Want to keep learning?

This content is taken from the University of Southampton's online course, Developing Your Research Project. Join the course to learn more.

Skip to 0 minutes and 5 seconds JON COPLEY: The most important thing, first of all, is to think about the audience.

Skip to 0 minutes and 10 seconds RUTH BARTLETT: I think it’s really important to remember–

Skip to 0 minutes and 12 seconds FILIPPO FAZI: –to choose the right words that you want to use when you’re presenting.

Skip to 0 minutes and 16 seconds DRAGANA MLADENOVIC: Whatever you do, try to keep your audience with you.

Skip to 0 minutes and 19 seconds LIZ CLUETT: Pick out the highlights and go with those.

Skip to 0 minutes and 21 seconds RUTH BARTLETT: To communicate your research back to the people who you’ve done the research with.

Skip to 0 minutes and 26 seconds WILL JENNINGS: To have a clear message that you want to communicate.

Skip to 0 minutes and 29 seconds DRAGANA MLADENOVIC: Try to maintain an eye contact.

Skip to 0 minutes and 32 seconds DAVID READ: Secondly, I would say, keep your slides relatively free of text.

Skip to 0 minutes and 35 seconds RUTH BARTLETT: In a way that anyone can understand.

Skip to 0 minutes and 37 seconds LIZ CLUETT: Concise is always better.

Skip to 0 minutes and 38 seconds DRAGANA MLADENOVIC: So be consistent. Be consistent when it comes to font, when it comes to layout. And definitely, less is more.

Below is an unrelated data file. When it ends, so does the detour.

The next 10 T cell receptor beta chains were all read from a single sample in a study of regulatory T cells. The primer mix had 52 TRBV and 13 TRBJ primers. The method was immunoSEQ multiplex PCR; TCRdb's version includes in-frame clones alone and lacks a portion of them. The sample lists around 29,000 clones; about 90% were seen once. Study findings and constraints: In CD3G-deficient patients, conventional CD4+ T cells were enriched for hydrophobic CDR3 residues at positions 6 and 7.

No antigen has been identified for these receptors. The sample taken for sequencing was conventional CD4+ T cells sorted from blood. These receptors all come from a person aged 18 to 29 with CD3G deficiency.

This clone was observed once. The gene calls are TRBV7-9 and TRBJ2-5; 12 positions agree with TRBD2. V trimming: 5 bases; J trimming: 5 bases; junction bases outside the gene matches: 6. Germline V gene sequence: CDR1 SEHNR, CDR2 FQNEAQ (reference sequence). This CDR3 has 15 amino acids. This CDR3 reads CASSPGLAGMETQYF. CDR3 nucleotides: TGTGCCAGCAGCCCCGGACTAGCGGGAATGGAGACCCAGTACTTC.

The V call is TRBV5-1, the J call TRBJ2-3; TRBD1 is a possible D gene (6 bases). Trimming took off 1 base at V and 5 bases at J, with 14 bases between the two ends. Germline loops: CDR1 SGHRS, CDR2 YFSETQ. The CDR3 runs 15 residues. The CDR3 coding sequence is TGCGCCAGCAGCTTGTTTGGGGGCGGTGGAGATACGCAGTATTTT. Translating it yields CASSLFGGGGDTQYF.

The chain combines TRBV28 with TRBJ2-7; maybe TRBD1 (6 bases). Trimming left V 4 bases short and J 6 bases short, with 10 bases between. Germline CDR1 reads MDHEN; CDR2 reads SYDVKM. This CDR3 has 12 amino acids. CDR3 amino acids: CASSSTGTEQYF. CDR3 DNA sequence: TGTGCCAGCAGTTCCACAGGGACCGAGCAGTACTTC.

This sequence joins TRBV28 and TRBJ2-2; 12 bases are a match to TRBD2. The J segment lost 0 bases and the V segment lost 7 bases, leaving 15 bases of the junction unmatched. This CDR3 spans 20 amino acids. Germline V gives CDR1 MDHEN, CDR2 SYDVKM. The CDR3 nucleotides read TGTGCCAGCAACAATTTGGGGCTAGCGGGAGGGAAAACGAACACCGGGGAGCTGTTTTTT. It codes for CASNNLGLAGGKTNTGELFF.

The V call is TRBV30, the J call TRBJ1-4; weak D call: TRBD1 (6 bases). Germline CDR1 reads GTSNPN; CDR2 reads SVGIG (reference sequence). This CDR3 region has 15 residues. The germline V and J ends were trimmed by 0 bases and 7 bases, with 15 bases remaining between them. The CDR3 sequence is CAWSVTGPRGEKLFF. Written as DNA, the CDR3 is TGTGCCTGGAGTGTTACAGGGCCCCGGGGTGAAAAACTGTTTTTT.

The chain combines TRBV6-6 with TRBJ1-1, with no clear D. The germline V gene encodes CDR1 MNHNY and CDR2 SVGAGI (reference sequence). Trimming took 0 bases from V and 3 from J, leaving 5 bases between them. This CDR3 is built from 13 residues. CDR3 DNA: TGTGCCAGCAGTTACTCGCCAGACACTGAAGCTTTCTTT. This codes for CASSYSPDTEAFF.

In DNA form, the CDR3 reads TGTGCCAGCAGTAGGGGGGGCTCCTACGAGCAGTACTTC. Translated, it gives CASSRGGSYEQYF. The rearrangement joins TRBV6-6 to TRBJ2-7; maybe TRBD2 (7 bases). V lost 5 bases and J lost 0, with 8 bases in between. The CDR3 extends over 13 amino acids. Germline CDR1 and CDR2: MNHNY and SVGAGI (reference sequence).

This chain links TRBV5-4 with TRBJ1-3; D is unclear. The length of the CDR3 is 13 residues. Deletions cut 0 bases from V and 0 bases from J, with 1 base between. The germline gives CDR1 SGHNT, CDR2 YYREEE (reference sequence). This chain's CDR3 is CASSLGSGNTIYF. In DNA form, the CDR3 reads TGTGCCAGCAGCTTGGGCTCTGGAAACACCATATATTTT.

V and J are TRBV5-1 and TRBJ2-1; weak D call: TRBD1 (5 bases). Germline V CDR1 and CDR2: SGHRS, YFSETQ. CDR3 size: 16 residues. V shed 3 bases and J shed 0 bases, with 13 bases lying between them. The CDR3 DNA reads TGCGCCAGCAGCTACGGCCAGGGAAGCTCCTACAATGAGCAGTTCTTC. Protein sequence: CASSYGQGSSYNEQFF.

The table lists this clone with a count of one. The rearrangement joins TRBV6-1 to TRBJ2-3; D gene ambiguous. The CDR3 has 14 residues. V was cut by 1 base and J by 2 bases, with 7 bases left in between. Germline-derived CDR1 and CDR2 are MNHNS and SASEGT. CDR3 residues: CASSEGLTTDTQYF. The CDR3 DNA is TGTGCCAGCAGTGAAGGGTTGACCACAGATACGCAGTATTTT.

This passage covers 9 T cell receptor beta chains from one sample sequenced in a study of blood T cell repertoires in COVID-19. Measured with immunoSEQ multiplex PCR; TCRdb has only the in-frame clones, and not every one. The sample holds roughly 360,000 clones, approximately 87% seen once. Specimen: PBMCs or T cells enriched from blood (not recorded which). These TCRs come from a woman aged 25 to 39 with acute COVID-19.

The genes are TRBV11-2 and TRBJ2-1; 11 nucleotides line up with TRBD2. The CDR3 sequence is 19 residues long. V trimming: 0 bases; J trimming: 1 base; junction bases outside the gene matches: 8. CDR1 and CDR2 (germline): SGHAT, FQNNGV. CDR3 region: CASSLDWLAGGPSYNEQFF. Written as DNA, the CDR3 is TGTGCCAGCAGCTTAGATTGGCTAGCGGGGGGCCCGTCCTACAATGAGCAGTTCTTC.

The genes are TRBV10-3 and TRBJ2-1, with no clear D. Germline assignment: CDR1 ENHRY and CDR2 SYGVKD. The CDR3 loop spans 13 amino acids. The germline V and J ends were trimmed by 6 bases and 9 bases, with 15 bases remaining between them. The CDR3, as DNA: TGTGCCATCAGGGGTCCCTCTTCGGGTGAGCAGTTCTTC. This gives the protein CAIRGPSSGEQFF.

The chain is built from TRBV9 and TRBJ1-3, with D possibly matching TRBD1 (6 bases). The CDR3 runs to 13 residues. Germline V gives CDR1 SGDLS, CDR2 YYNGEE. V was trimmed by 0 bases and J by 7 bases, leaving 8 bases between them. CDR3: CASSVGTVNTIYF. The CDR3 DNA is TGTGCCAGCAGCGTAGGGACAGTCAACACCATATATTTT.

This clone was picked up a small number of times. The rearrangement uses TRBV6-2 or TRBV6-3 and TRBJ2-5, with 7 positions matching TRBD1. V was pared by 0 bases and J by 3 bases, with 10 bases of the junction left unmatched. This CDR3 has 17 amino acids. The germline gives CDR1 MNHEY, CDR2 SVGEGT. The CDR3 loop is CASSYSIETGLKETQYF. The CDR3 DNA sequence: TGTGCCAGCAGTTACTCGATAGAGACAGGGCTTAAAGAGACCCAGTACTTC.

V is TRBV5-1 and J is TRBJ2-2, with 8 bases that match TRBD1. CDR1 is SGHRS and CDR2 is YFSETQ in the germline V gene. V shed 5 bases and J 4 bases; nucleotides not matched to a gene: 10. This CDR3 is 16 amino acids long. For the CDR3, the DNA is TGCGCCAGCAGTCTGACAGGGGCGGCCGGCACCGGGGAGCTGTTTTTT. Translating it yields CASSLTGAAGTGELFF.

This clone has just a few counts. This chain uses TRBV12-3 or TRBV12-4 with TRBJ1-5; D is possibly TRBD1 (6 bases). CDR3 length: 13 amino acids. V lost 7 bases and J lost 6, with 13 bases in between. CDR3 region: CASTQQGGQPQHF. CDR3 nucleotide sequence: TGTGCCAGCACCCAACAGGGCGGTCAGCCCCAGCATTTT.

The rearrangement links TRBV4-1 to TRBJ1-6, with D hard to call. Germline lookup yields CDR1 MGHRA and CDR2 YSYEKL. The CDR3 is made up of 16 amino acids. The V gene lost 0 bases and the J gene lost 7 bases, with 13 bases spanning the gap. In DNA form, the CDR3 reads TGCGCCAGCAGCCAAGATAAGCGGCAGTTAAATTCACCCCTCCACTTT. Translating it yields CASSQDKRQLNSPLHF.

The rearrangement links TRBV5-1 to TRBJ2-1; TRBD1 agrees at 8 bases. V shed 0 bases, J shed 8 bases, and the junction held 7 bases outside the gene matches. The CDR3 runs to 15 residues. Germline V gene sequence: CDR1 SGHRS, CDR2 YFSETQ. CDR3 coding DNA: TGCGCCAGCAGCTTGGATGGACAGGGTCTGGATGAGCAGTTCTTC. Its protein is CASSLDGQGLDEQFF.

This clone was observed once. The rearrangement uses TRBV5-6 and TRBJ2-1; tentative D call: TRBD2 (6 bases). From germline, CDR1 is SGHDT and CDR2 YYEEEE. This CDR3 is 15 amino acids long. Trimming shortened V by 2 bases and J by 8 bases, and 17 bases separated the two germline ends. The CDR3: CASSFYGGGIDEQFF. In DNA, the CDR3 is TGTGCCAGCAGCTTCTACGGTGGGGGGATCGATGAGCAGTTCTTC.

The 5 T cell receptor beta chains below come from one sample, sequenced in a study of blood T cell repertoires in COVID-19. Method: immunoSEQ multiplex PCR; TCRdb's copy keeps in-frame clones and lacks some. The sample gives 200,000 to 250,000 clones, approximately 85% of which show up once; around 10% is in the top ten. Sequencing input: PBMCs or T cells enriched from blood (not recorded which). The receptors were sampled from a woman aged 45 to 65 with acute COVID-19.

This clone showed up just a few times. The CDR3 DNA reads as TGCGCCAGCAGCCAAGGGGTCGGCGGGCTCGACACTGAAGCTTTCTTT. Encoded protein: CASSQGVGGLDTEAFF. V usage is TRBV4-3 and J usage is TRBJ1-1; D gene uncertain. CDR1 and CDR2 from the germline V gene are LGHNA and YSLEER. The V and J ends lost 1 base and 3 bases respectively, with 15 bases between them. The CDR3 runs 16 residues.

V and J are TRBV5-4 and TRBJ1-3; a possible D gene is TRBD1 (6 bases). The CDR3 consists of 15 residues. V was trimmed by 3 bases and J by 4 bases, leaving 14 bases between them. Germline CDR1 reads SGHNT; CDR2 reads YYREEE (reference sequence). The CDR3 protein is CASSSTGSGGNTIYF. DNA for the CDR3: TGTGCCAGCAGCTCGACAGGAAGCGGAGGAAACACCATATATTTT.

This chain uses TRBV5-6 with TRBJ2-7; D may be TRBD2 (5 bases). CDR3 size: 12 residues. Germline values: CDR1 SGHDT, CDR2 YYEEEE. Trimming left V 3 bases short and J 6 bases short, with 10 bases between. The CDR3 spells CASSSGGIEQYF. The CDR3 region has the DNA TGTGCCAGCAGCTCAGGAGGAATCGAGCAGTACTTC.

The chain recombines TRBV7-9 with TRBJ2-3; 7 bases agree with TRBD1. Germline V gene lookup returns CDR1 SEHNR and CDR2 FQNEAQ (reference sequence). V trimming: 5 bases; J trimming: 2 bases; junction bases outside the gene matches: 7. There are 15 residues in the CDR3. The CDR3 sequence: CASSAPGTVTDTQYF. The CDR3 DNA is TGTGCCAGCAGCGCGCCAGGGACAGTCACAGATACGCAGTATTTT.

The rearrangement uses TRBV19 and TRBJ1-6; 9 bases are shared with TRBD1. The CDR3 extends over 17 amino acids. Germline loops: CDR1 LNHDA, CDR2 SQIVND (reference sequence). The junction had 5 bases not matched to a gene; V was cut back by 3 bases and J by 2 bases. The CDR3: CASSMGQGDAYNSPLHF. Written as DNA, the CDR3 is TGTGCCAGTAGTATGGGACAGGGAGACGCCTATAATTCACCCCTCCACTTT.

Skip to 0 minutes and 44 seconds WILL JENNINGS: Often with a research project, there are so many different findings and so many different nuances.

Skip to 0 minutes and 49 seconds LIZ CLUETT: People don’t want to sit there and be bored. They want the highlights.

Skip to 0 minutes and 52 seconds FILIPPO FAZI: And then it is very important, as a third point–

Skip to 0 minutes and 55 seconds DAVID READ: I would say practise in front of an audience.

Skip to 0 minutes and 58 seconds RUTH BARTLETT: So that might be, you know, communities and groups of people.

Skip to 1 minute and 1 second LIZ CLUETT: Because they can then ask questions.

Skip to 1 minute and 3 seconds FILIPPO FAZI: Be very effective with your time.

Skip to 1 minute and 4 seconds JON COPLEY: From that, you can then understand what knowledge they already have or don’t have about your topic.

Skip to 1 minute and 9 seconds DAVID READ: Then ask them to be sort of critically supportive or evaluative of what you’ve done.

Skip to 1 minute and 14 seconds LIZ CLUETT: And then, whatever you decide–

Skip to 1 minute and 15 seconds WILL JENNINGS: You need people to take away one takeaway message they’ll remember for the day, for the week, for the months ahead.

Skip to 1 minute and 22 seconds JON COPLEY: Then it will be effortless for them to absorb the information that you’re reporting.

Skip to 1 minute and 26 seconds FILIPPO FAZI: Say what you really need to say. Don’t dwell too much on detail. But at the end, people must say, oh wow, I really understood it. And that’s a great piece of work.

Top tips: preparing for your presentation

Our university researchers give their top tips of things to think about when preparing for your presentation.

What are your thoughts after watching this video?

Share this video:

This video is from the free online course:

Developing Your Research Project

University of Southampton

Get a taste of this course

Find out what this course is like by previewing some of the course steps before you join: